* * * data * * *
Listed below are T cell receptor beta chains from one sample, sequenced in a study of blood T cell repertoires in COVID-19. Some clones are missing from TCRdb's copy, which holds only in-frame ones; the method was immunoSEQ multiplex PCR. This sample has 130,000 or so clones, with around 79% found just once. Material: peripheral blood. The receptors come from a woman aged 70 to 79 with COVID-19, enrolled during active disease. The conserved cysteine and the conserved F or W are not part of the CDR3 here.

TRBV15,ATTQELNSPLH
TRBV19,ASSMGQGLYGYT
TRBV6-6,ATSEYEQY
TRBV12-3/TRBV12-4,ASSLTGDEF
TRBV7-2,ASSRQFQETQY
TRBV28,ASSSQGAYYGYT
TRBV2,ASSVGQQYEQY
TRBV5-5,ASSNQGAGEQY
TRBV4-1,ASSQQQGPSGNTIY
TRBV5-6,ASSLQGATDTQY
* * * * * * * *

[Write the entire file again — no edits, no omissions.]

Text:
Listed below are T cell receptor beta chains from one sample, sequenced in a study of blood T cell repertoires in COVID-19. Some clones are missing from TCRdb's copy, which holds only in-frame ones; the method was immunoSEQ multiplex PCR. This sample has 130,000 or so clones, with around 79% found just once. Material: peripheral blood. The receptors come from a woman aged 70 to 79 with COVID-19, enrolled during active disease. The conserved cysteine and the conserved F or W are not part of the CDR3 here.

TRBV15,ATTQELNSPLH
TRBV19,ASSMGQGLYGYT
TRBV6-6,ATSEYEQY
TRBV12-3/TRBV12-4,ASSLTGDEF
TRBV7-2,ASSRQFQETQY
TRBV28,ASSSQGAYYGYT
TRBV2,ASSVGQQYEQY
TRBV5-5,ASSNQGAGEQY
TRBV4-1,ASSQQQGPSGNTIY
TRBV5-6,ASSLQGATDTQY